After Dinner Board Games
April 6, 2024 4:48 AM   Subscribe

I am looking for games to play with 4 people. One of the people is a 9 year old. One of the people's has ADHD and doesn't like complicated games.

Here is a list of things we have tried and an assessment of how well they fit:

Skull (Works well, maybe a bit short)
Decrypto (Worked reasonably well, about the right length)
Mysterium (Worked Well, too long)
Dixit (Worked ok, but we had trouble making clues that were suitably universally accessible)
Love Letter (Worked well, played a bit too much of it)

Things I've not yet tried but might give a go:
Concept
Secret Identity (though it might be too culturally dependant)
Codenames? (Maybe a disney edition or something?)

So, that's what I'm after. Suggestions for light to mid weight games which are of medium length and varied type.
posted by Just this guy, y'know to Sports, Hobbies, & Recreation (33 answers total) 24 users marked this as a favorite
 
Scout, Take 5, and The Game are simple-ish card games with a lot of replayability that your group might enjoy.
posted by rikschell at 4:59 AM on April 6 [1 favorite]


Chinese checkers isn't Chinese, isn't checkers, and has simple rules but is still surprisingly deep. Playable by 2, 3, 4 or 6.
posted by flabdablet at 5:14 AM on April 6


The Quacks of Quedlinburg is a magical push your luck game that can be taught in a couple of minutes.

Deep Sea Adventure is also push your luck, except this time there's a "tragedy of the commons" element and so your actions have consequences for other players, plus a delicious comeuppance for those who overestimate their abilities.

Cockroach Poker is the purest and bestest bluffing game.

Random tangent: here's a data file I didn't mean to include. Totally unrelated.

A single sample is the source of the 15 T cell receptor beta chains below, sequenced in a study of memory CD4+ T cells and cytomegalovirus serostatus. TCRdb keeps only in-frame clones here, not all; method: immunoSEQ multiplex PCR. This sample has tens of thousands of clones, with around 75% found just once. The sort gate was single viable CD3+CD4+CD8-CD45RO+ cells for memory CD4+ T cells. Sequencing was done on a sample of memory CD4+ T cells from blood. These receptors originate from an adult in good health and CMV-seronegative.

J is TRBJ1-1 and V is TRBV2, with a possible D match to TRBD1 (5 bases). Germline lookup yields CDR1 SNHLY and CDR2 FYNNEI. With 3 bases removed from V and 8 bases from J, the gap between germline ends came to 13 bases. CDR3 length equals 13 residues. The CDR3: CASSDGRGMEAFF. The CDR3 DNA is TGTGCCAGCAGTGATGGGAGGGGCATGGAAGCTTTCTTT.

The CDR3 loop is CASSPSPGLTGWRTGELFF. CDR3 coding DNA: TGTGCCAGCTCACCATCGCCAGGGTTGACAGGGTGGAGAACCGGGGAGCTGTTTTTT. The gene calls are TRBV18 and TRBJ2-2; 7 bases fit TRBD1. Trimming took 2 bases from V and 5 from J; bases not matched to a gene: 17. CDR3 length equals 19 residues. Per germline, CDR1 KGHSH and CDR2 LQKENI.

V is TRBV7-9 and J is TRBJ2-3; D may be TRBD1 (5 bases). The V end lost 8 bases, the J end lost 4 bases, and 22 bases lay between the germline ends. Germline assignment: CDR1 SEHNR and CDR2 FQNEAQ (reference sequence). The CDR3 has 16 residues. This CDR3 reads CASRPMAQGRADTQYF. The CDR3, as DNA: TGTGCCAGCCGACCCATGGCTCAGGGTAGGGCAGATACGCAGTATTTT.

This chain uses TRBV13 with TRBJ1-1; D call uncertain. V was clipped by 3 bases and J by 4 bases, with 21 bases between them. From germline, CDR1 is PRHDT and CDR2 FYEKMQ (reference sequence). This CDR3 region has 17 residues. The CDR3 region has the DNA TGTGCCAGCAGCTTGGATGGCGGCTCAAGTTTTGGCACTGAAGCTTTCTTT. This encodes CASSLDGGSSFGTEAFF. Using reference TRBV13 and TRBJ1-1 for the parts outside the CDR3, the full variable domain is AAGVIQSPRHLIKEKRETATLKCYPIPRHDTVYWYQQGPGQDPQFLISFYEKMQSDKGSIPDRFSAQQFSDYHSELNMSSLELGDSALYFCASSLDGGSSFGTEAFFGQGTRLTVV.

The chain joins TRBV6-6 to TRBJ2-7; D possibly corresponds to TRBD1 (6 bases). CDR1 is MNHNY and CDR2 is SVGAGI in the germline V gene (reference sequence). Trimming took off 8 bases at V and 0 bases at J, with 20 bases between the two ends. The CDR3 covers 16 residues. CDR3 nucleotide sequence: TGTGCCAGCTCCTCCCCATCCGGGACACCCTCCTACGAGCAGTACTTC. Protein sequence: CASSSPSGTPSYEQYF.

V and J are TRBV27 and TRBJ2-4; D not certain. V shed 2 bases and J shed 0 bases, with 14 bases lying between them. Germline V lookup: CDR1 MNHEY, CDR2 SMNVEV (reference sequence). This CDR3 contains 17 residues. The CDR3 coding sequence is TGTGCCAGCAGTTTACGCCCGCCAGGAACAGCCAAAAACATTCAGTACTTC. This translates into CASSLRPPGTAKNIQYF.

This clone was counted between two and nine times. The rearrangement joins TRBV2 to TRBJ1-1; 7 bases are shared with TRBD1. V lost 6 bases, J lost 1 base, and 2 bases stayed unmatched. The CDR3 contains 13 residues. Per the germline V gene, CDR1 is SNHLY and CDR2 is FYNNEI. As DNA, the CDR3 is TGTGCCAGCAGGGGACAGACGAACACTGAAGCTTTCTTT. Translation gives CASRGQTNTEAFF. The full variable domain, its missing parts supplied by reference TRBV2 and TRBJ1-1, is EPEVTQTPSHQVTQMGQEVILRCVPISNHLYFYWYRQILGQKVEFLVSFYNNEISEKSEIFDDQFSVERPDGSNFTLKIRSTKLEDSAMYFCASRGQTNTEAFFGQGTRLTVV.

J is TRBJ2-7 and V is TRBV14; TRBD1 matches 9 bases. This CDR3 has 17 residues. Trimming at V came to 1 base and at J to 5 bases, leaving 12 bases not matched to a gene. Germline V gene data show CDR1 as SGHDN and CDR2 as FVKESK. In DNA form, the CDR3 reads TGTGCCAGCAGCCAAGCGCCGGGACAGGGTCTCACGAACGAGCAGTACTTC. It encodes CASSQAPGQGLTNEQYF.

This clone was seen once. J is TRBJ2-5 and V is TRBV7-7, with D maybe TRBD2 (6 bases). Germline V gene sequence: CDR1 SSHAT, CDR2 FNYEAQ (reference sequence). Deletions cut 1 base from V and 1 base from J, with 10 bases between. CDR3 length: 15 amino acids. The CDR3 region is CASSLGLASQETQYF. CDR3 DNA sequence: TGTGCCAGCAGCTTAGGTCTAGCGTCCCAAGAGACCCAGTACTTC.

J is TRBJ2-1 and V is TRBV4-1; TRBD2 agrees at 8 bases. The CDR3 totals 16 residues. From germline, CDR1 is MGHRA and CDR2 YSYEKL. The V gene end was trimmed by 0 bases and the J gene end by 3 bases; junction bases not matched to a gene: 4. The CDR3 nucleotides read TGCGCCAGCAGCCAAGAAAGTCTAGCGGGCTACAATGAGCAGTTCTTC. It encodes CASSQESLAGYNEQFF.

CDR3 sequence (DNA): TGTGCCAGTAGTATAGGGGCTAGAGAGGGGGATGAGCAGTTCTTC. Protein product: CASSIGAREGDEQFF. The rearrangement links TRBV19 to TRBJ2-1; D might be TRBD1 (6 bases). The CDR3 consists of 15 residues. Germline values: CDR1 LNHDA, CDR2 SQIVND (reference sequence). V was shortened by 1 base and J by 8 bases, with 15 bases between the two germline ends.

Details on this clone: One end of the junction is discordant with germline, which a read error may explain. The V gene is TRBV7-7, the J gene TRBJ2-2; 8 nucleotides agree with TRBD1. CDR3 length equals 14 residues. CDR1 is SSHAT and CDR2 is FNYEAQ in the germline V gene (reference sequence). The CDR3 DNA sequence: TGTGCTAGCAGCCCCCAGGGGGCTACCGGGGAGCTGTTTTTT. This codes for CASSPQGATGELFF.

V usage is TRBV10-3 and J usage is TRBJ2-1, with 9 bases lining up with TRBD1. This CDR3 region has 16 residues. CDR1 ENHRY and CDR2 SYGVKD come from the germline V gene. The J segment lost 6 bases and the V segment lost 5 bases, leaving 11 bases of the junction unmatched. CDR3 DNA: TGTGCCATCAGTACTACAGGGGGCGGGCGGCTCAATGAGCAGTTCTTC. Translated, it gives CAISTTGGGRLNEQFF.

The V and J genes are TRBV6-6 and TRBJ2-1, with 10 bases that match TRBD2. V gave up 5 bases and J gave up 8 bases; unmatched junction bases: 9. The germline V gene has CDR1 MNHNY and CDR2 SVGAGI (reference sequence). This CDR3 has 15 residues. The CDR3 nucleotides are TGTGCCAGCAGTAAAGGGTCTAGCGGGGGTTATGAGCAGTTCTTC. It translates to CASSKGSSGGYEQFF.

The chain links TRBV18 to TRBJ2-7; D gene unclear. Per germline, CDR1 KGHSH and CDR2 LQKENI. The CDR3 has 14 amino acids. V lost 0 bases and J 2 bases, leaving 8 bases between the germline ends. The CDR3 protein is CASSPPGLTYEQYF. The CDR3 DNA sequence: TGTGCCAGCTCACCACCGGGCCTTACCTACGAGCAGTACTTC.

Coup would be a nice change from Love Letter, if you want another hidden role game.

Sushi Go is a delightful, easy to learn set collection with a nice drafting mechanic.

Kingdomino is the best "you can go first this time, but it's going to cost you next time, no dammit I wanted that one" game that has you picking terrain dominos to build a little village around a castle.

Speaking of dominos, Mexican Train is an astonishingly accessible family game with just enough "take that" to be interesting.

Black Fleet is an action-packed medium length game about calmly picking up and dropping off cargo while also being pirates making absolutely bullshit manoeuvres and taking petty revenge over and over again.

Don't underestimate the tremendous appeal and replayability of classic roll and write games like Qwixx or Qwinto and card games like No Thanks! and 6 Nimmt.
posted by some little punk in a rocket at 5:23 AM on April 6 [4 favorites]


Forgot one: Machi Koro is like building a city by playing poker machines, with lots of random positive reinforcement pushing serotonin through your brain. When your cards go off, it's a great feeling.
posted by some little punk in a rocket at 5:31 AM on April 6 [5 favorites]


Apples to Apples.
posted by blob at 6:02 AM on April 6 [5 favorites]


Tumple is a building game that's more fun than you'd think.
posted by Enid Lareg at 6:17 AM on April 6


SpotIt has many theme variations, same game play
posted by olopua at 6:42 AM on April 6 [2 favorites]


Hi, I hate complicated games and have successfully played Isle of Cats with a bunch of board game diehards who love various complicated rules mechanisms, and we all had a good time. Plus, fun art.
posted by the primroses were over at 6:47 AM on April 6 [1 favorite]


Second Sushi Go and Kingdomino. Also Coloretto, Small World, Hey That's My Fish, and Fauna.
posted by EndsOfInvention at 7:15 AM on April 6 [1 favorite]


Ghost Blitz is a hit with my 8yo and with adults. It's a pattern-recognition game where you have to quicky grab the correct one of five game pieces, based on the images shown on a card. Very simple rules, and the physicality is great for kids (and for any grownups) who don't like to sit still.